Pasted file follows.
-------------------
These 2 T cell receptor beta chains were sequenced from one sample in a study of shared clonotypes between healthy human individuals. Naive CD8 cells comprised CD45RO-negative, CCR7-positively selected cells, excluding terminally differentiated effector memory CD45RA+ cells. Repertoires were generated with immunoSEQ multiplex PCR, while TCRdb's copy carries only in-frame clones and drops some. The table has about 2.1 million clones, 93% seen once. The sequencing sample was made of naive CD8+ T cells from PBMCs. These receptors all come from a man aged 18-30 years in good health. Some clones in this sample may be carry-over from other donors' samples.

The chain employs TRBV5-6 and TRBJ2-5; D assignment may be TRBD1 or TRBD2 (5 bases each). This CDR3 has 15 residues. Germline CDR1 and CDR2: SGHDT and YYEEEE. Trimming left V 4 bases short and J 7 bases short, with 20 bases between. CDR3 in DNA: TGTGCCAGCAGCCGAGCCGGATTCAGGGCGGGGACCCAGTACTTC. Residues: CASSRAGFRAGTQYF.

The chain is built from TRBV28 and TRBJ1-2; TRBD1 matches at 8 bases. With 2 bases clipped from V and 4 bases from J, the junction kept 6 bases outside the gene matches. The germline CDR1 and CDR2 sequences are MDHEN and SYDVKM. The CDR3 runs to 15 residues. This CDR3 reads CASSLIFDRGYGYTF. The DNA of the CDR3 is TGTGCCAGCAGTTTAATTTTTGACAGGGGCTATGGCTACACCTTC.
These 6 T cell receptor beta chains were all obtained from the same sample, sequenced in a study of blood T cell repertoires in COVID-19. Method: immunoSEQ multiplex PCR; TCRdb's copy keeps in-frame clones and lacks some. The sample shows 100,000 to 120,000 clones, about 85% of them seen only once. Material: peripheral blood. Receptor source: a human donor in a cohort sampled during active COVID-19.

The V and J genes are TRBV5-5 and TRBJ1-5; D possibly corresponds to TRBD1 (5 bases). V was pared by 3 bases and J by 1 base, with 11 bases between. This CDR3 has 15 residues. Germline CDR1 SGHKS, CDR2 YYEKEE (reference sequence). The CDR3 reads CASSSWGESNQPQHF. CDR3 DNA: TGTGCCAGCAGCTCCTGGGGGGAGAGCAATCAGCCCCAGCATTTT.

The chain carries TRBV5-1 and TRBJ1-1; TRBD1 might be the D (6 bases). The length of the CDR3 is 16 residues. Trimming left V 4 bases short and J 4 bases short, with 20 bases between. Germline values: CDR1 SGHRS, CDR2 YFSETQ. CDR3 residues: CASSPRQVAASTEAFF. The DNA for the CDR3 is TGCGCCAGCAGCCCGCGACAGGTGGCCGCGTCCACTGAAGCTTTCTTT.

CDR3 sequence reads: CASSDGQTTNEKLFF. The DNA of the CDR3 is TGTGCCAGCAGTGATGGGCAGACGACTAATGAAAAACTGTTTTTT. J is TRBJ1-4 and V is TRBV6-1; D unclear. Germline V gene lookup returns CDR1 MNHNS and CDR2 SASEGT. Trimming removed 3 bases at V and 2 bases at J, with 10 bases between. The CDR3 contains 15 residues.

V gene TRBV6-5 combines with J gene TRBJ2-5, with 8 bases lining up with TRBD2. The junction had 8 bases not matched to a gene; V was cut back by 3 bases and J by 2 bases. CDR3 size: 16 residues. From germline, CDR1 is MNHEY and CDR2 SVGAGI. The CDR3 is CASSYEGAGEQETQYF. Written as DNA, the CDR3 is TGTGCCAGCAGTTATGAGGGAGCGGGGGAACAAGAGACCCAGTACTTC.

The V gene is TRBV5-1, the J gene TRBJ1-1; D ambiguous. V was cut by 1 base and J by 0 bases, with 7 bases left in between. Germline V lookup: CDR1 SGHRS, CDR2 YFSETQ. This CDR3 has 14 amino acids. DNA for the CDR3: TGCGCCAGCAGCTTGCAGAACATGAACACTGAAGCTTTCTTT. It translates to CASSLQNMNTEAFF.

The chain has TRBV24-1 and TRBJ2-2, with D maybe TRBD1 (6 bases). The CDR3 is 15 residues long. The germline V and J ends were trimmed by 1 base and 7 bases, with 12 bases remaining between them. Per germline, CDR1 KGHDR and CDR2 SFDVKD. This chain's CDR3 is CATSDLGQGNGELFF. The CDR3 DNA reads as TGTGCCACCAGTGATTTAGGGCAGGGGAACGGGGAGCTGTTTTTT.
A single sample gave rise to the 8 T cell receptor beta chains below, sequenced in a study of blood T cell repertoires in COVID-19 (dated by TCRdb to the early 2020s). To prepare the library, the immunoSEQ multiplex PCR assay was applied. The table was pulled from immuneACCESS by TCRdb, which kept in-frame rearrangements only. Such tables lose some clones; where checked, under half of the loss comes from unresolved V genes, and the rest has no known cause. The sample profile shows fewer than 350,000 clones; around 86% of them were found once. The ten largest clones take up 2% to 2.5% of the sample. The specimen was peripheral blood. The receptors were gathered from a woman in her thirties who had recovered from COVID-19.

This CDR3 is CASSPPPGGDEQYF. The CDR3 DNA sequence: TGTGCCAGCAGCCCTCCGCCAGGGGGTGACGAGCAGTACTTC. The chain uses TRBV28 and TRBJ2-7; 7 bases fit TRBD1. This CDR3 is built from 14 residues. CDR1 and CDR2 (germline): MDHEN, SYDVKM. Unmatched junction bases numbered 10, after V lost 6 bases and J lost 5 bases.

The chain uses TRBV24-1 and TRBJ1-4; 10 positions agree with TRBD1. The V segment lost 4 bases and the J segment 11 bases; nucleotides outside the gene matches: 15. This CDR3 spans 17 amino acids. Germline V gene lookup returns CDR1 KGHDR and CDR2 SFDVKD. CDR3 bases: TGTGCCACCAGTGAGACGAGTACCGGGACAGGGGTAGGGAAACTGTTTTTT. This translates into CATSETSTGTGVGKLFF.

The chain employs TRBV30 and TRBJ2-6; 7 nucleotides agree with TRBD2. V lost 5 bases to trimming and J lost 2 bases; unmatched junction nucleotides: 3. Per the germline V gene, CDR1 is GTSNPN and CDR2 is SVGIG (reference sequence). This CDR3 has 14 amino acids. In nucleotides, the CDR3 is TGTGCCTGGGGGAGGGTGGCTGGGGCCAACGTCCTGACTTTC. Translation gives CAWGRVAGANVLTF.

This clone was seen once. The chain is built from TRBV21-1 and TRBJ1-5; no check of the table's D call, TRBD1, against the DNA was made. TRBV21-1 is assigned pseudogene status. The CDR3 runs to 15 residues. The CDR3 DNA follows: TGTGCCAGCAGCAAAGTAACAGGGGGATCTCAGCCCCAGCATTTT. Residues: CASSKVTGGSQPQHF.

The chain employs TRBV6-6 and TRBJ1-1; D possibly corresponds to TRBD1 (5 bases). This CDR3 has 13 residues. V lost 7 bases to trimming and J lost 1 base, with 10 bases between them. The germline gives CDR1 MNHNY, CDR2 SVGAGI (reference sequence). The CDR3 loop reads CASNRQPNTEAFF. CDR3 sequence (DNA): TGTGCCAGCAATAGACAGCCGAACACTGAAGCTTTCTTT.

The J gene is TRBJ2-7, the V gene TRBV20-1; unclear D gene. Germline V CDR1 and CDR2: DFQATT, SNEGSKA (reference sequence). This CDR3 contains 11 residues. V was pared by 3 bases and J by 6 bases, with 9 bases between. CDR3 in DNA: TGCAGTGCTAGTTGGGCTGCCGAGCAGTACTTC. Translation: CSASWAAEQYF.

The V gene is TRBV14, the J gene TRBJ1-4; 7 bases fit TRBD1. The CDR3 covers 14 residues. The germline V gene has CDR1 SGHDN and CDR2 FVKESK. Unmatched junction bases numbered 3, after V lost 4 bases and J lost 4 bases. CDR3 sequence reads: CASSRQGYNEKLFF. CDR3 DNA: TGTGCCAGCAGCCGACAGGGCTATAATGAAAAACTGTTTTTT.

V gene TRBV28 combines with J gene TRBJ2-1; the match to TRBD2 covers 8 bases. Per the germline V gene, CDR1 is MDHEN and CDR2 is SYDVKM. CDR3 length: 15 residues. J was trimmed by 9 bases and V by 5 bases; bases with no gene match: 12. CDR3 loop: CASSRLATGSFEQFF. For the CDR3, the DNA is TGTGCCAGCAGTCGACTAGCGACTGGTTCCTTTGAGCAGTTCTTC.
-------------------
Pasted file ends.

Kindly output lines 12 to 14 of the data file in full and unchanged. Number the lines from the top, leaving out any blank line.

This CDR3 is CASSPPPGGDEQYF. The CDR3 DNA sequence: TGTGCCAGCAGCCCTCCGCCAGGGGGTGACGAGCAGTACTTC. The chain uses TRBV28 and TRBJ2-7; 7 bases fit TRBD1. This CDR3 is built from 14 residues. CDR1 and CDR2 (germline): MDHEN, SYDVKM. Unmatched junction bases numbered 10, after V lost 6 bases and J lost 5 bases.

The chain uses TRBV24-1 and TRBJ1-4; 10 positions agree with TRBD1. The V segment lost 4 bases and the J segment 11 bases; nucleotides outside the gene matches: 15. This CDR3 spans 17 amino acids. Germline V gene lookup returns CDR1 KGHDR and CDR2 SFDVKD. CDR3 bases: TGTGCCACCAGTGAGACGAGTACCGGGACAGGGGTAGGGAAACTGTTTTTT. This translates into CATSETSTGTGVGKLFF.

The chain employs TRBV30 and TRBJ2-6; 7 nucleotides agree with TRBD2. V lost 5 bases to trimming and J lost 2 bases; unmatched junction nucleotides: 3. Per the germline V gene, CDR1 is GTSNPN and CDR2 is SVGIG (reference sequence). This CDR3 has 14 amino acids. In nucleotides, the CDR3 is TGTGCCTGGGGGAGGGTGGCTGGGGCCAACGTCCTGACTTTC. Translation gives CAWGRVAGANVLTF.